Brisbane and Adelaide remained on a solid trajectory in price growth compared to other capitals in November.
CoreLogic’s latest Hedonic Home Value Index showed that both Brisbane and Adelaide were the only capitals to see a drop in prices.
In fact, the monthly growth of both cities reached a new cyclical high in the month, with Brisbane reaching 2.9% (highest in October 2003) and Adelaide 2.5% (highest since February 1993).
These gains translate into a monthly increase of approximately $18,500 in Brisbane and $13,500 in Adelaide.
Tim Lawless, Research Director of CoreLogic, said capital cities are now showing greater diversity, with Brisbane and Adelaide now leading the way, while conditions in Sydney and Melbourne slowed more sharply.
“Sydney and Melbourne have seen demand more heavily impacted by affordability pressures and negative migration from both an interstate and foreign perspective,” he said.
The divergence can also be seen in the supply dynamics in these capitals.
In the four weeks to 28 November, total housing supply in Adelaide was 32% lower than the five-year average and 33.9% lower in Brisbane.
On the other hand, the housing stock in Sydney and Melbourne has ‘normalised’, with housing only 2.6% below the five-year average in the former and above 7.9% in the latter.
While house prices continued to rise, the overall growth of 1.3% in November was the weakest since January, when values rose by 0.9%.
“Virtually every factor that has pushed home prices up has lost some of its momentum in recent months,” Lawless said.
“Fixed mortgage rates are rising, higher offers take away some urgency from buyers, affordability has become a greater barrier to entry and credit is less available.”
The residential segment continued to outpace the residential segment in terms of price growth in November.
However, the gap is narrowing: the total home value increases by 1.2%, while the unit value increases by 0.7%.
Meanwhile, houses in the capital are now 37.9% more expensive than apartments in the capital, the biggest difference ever.
This gap means that, on average, a metropolitan home costs about $240,500 more than a capital city.
In Sydney, the gap is wider, with homes costing an average of $523,000 more than a unit.
“With such a large value gap between broad home types, it’s no wonder we’re seeing demand gradually move toward higher-density homes simply because they’re significantly more affordable than buying a home,” said Mr. Lawless.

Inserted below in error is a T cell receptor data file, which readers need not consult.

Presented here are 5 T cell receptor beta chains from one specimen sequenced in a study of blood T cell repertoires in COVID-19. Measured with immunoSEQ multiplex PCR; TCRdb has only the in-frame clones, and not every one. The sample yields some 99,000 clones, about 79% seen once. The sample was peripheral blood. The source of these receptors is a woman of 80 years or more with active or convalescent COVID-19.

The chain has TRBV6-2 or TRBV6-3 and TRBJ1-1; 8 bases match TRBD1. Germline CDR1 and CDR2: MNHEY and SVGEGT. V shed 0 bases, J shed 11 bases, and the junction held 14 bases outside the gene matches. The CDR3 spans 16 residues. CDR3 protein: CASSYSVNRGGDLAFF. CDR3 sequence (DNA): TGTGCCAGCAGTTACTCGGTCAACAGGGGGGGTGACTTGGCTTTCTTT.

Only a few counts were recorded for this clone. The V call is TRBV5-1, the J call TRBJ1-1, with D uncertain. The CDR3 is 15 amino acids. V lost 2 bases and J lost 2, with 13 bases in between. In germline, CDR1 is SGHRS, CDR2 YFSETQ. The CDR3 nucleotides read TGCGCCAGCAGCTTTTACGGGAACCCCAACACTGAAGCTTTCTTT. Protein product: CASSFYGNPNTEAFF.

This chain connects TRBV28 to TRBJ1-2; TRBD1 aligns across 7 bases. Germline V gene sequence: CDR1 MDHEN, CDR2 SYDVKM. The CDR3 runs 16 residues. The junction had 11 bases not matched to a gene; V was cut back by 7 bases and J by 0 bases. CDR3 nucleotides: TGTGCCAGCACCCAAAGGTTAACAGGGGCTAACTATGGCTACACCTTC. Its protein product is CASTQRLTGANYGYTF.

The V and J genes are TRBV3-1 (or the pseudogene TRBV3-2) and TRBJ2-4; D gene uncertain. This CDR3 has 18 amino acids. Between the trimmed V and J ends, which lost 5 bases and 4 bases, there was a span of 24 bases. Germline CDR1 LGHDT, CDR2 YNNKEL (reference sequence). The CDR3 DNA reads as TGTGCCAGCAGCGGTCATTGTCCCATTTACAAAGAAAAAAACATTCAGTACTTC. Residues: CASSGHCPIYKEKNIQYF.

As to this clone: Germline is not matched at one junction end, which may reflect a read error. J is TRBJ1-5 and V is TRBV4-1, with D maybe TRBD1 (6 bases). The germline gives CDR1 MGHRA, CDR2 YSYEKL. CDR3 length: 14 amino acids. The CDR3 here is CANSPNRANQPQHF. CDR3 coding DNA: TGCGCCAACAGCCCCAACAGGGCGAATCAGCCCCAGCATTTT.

Another interesting trend is the less obvious slowdown in regional areas, where the monthly pace of capital gains has continued to accelerate over the past three months.
In regional Australia, the coastal and lifestyle markets with NSW’s Southern Highlands and Shoalhaven performed best, with the highest quarterly growth of 9.7%, followed by Hunter Valley at 8.9%, and Tasmania and Launceston and the Northeast region with 7.7%.
Outlook remains positive despite concerns
Although growth in most Australian housing markets has slowed since April, the outlook remained positive.
However, it seems that most of the factors that have pushed house prices soar have already passed.
“Further increases in available supply should help draw more heat from the market as buyers have more choice and less urgency,” Lawless said.
The era of ultra-low rates is also coming to an end as fixed rates rise.
However, buyers can take solace in the fact that variable rates are less likely to rise unless official spot rates are raised, which is expected to take more than a year.
There are also expectations of a tighter credit policy, which could further slow down housing activity.
Still, there are headwinds expected to support housing in the near term, including low debt levels and the imminent resumption of interstate and overseas migration.
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